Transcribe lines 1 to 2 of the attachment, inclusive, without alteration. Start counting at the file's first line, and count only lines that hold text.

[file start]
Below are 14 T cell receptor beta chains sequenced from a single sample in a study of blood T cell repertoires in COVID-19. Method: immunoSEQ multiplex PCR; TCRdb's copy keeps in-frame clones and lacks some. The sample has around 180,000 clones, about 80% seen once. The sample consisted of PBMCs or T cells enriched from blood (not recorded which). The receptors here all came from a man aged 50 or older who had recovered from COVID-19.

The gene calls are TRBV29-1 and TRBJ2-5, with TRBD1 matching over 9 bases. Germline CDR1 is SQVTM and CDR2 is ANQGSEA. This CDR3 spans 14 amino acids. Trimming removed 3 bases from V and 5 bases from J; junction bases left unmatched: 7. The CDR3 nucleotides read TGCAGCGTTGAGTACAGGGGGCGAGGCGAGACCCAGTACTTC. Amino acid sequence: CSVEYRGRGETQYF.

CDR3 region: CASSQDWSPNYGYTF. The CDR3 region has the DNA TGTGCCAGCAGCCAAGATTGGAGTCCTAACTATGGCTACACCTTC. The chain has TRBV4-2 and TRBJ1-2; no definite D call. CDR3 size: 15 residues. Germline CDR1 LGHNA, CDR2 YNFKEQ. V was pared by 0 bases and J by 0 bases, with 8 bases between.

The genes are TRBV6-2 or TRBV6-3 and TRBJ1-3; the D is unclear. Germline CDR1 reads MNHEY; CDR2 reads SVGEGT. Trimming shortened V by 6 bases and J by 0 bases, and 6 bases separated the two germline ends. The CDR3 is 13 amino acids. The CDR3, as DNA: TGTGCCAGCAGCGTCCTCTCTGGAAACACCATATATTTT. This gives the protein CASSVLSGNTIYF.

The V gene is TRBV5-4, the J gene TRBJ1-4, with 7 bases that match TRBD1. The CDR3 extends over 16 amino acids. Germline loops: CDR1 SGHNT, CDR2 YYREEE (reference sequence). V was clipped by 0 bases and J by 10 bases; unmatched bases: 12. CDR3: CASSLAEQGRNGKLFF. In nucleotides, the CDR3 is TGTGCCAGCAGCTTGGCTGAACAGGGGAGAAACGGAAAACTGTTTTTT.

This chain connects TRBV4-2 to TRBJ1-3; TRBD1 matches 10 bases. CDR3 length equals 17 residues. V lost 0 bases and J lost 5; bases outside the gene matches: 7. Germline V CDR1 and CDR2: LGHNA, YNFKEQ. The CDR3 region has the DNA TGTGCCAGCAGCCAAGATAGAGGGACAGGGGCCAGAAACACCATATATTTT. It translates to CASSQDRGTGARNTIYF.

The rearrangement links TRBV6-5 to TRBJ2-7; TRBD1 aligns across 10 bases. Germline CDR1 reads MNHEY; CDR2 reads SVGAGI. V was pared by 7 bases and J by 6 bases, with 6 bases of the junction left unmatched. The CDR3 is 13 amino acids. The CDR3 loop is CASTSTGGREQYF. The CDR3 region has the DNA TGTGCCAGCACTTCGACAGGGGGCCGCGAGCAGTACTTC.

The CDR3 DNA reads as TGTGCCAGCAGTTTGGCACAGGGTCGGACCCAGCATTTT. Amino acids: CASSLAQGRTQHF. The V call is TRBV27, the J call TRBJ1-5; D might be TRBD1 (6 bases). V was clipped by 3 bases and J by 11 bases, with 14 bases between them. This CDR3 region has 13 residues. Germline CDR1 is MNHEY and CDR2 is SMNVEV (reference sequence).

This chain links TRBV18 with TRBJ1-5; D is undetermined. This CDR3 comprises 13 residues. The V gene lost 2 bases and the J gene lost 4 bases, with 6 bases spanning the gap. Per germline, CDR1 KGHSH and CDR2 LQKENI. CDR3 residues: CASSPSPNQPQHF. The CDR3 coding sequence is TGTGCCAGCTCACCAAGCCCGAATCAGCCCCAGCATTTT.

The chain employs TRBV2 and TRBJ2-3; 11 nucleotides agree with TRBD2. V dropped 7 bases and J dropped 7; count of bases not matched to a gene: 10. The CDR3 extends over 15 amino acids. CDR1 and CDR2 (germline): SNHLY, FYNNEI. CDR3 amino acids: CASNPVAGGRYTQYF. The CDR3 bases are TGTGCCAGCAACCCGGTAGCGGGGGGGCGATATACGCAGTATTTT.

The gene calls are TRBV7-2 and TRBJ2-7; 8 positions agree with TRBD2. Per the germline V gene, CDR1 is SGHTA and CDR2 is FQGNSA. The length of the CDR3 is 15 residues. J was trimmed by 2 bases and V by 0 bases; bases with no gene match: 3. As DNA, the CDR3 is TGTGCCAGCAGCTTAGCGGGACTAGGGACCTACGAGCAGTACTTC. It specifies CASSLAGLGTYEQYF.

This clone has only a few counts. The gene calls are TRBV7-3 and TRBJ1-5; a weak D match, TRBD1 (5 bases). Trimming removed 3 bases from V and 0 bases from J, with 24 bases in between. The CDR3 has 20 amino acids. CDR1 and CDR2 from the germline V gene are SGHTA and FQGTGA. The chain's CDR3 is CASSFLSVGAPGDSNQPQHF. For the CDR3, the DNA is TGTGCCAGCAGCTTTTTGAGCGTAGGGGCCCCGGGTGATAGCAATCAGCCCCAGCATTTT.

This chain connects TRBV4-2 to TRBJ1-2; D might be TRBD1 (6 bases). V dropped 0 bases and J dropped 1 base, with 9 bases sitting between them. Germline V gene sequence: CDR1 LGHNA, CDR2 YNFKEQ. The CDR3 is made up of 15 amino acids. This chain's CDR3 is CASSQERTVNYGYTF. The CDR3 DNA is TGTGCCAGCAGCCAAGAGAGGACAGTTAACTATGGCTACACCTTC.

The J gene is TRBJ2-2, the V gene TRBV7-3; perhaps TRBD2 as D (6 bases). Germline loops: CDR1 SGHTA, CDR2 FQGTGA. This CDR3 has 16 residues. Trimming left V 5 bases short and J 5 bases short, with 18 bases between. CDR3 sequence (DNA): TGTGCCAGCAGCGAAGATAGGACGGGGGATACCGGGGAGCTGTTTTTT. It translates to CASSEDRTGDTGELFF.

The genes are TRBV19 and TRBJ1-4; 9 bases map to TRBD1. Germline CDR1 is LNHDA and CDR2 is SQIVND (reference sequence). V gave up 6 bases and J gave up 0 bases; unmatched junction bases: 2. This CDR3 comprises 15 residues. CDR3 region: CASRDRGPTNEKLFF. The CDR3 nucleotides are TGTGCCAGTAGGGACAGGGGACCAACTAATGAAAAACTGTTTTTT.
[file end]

Below are 14 T cell receptor beta chains sequenced from a single sample in a study of blood T cell repertoires in COVID-19. Method: immunoSEQ multiplex PCR; TCRdb's copy keeps in-frame clones and lacks some. The sample has around 180,000 clones, about 80% seen once. The sample consisted of PBMCs or T cells enriched from blood (not recorded which). The receptors here all came from a man aged 50 or older who had recovered from COVID-19.

The gene calls are TRBV29-1 and TRBJ2-5, with TRBD1 matching over 9 bases. Germline CDR1 is SQVTM and CDR2 is ANQGSEA. This CDR3 spans 14 amino acids. Trimming removed 3 bases from V and 5 bases from J; junction bases left unmatched: 7. The CDR3 nucleotides read TGCAGCGTTGAGTACAGGGGGCGAGGCGAGACCCAGTACTTC. Amino acid sequence: CSVEYRGRGETQYF.